Sancta Paraphilia: the new year's nudes are sacrilegious. And hot.
by Drew Rowsome
With smartphones keeping track of the time, date and year, calendars have become works of art, more décor than utilitarian.
Or they can be statements of lifestyle preferences when one chooses between comical cats, sunsets, movie stars or half-dressed hunks.
Or promotional giveaways to promote your insurance company, bank or dentist.
Or fundraising tools as sports teams, clowns, morticians, leathermen and your granny's social activist group, all strip down for provocative photos.
The geniuses behind the Orthodox Priests calendars claim to have battling homophobia in religion as their raison d'etre. 2014's Love is Love: Orthodox 2014, celebrated the idea of same-sex marriage and "the role of gay men in religious orders, corruption in organized religions, and the treatment of minorities by society."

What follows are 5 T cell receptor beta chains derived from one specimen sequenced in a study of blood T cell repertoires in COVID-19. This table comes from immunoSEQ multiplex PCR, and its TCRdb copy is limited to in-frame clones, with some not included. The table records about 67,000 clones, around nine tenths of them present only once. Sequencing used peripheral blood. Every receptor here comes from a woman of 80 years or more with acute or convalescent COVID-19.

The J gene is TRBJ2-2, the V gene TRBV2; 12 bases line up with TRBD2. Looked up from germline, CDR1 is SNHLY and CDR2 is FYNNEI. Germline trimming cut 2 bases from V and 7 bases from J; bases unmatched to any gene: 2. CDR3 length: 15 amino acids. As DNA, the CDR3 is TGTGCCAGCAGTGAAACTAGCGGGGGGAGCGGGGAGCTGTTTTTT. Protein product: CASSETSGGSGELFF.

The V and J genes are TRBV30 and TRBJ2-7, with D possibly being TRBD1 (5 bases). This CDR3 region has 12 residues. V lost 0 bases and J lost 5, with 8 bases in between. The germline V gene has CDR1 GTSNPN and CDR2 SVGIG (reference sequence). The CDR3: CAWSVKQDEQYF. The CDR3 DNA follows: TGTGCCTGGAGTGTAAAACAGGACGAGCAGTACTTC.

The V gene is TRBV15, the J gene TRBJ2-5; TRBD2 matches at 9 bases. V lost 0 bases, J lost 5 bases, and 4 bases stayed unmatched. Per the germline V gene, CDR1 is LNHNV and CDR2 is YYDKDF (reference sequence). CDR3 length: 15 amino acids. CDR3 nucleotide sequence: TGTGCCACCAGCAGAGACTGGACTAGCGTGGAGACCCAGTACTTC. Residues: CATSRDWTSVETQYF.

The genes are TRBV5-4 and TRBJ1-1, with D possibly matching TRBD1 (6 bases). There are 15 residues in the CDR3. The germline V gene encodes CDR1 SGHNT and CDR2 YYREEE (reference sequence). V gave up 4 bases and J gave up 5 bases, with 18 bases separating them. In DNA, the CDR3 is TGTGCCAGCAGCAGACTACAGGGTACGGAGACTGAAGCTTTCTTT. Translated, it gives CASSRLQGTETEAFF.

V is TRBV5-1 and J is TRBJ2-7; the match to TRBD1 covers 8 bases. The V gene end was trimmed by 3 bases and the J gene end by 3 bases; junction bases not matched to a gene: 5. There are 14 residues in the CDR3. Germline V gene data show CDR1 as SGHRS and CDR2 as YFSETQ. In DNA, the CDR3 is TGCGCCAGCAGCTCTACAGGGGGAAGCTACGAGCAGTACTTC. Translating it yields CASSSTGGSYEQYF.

And the photos were/are hot. Heaping helpings of beefcake with the emphasis on the inherent wholesomeness, and erotic heat, of gay relationships. That the men were (masquerading?) as priests added a spicy kick of sacrilege.
The next year went a little darker with S.A.L.I.G.I.A., each letter corresponding to one of the seven deadly sins. The "priests" wore masks and less clothing, and were definitely kinkier. It was, it is, a very hot calendar.
The promotional slogan was "Social Tolerance: Support it! Encourage it! Deal with it!"
2016's Sancta Paraphilia, which translates as "holy desires, or sexual practices that differ from traditional," is more overtly political. The cover features half-clad and fully glamorized versions of anti-gay figureheads Vladimir Putin and Patriarch Kirill. It also, from the photos teased so far, seems more explicit and kinky.
In a world where the Catholic Pope has to fire priests for dragging their robes out of the closet, evangelical preachers have their spread asses splayed across Grindr, and Muslim sexual repression is being imaginatively circumvented and subverted, the Orthodox Priests have had to up their game.